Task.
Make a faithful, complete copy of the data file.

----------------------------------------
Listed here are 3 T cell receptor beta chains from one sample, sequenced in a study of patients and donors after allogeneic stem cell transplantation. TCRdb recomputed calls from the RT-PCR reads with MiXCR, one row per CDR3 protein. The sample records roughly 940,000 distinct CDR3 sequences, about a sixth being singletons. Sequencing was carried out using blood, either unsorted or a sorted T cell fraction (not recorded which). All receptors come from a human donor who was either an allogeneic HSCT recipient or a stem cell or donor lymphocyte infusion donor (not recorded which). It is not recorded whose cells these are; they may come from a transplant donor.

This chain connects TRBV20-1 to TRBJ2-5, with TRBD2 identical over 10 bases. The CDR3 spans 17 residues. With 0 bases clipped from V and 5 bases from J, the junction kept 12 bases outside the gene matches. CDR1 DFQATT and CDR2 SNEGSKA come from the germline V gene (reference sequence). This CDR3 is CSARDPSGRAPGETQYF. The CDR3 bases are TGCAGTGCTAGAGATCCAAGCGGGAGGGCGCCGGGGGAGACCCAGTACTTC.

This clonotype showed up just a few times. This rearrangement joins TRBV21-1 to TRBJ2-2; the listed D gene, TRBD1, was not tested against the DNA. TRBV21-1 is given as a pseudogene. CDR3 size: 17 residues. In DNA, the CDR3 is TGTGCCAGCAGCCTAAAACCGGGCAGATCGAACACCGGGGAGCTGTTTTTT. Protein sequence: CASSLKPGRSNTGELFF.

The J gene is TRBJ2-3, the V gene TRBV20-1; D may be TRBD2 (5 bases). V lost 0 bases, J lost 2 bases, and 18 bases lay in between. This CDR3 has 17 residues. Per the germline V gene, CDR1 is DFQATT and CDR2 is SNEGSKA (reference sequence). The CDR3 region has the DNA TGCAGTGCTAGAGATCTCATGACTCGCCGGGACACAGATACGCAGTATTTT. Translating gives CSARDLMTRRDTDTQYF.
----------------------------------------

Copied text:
Listed here are 3 T cell receptor beta chains from one sample, sequenced in a study of patients and donors after allogeneic stem cell transplantation. TCRdb recomputed calls from the RT-PCR reads with MiXCR, one row per CDR3 protein. The sample records roughly 940,000 distinct CDR3 sequences, about a sixth being singletons. Sequencing was carried out using blood, either unsorted or a sorted T cell fraction (not recorded which). All receptors come from a human donor who was either an allogeneic HSCT recipient or a stem cell or donor lymphocyte infusion donor (not recorded which). It is not recorded whose cells these are; they may come from a transplant donor.

This chain connects TRBV20-1 to TRBJ2-5, with TRBD2 identical over 10 bases. The CDR3 spans 17 residues. With 0 bases clipped from V and 5 bases from J, the junction kept 12 bases outside the gene matches. CDR1 DFQATT and CDR2 SNEGSKA come from the germline V gene (reference sequence). This CDR3 is CSARDPSGRAPGETQYF. The CDR3 bases are TGCAGTGCTAGAGATCCAAGCGGGAGGGCGCCGGGGGAGACCCAGTACTTC.

This clonotype showed up just a few times. This rearrangement joins TRBV21-1 to TRBJ2-2; the listed D gene, TRBD1, was not tested against the DNA. TRBV21-1 is given as a pseudogene. CDR3 size: 17 residues. In DNA, the CDR3 is TGTGCCAGCAGCCTAAAACCGGGCAGATCGAACACCGGGGAGCTGTTTTTT. Protein sequence: CASSLKPGRSNTGELFF.

The J gene is TRBJ2-3, the V gene TRBV20-1; D may be TRBD2 (5 bases). V lost 0 bases, J lost 2 bases, and 18 bases lay in between. This CDR3 has 17 residues. Per the germline V gene, CDR1 is DFQATT and CDR2 is SNEGSKA (reference sequence). The CDR3 region has the DNA TGCAGTGCTAGAGATCTCATGACTCGCCGGGACACAGATACGCAGTATTTT. Translating gives CSARDLMTRRDTDTQYF.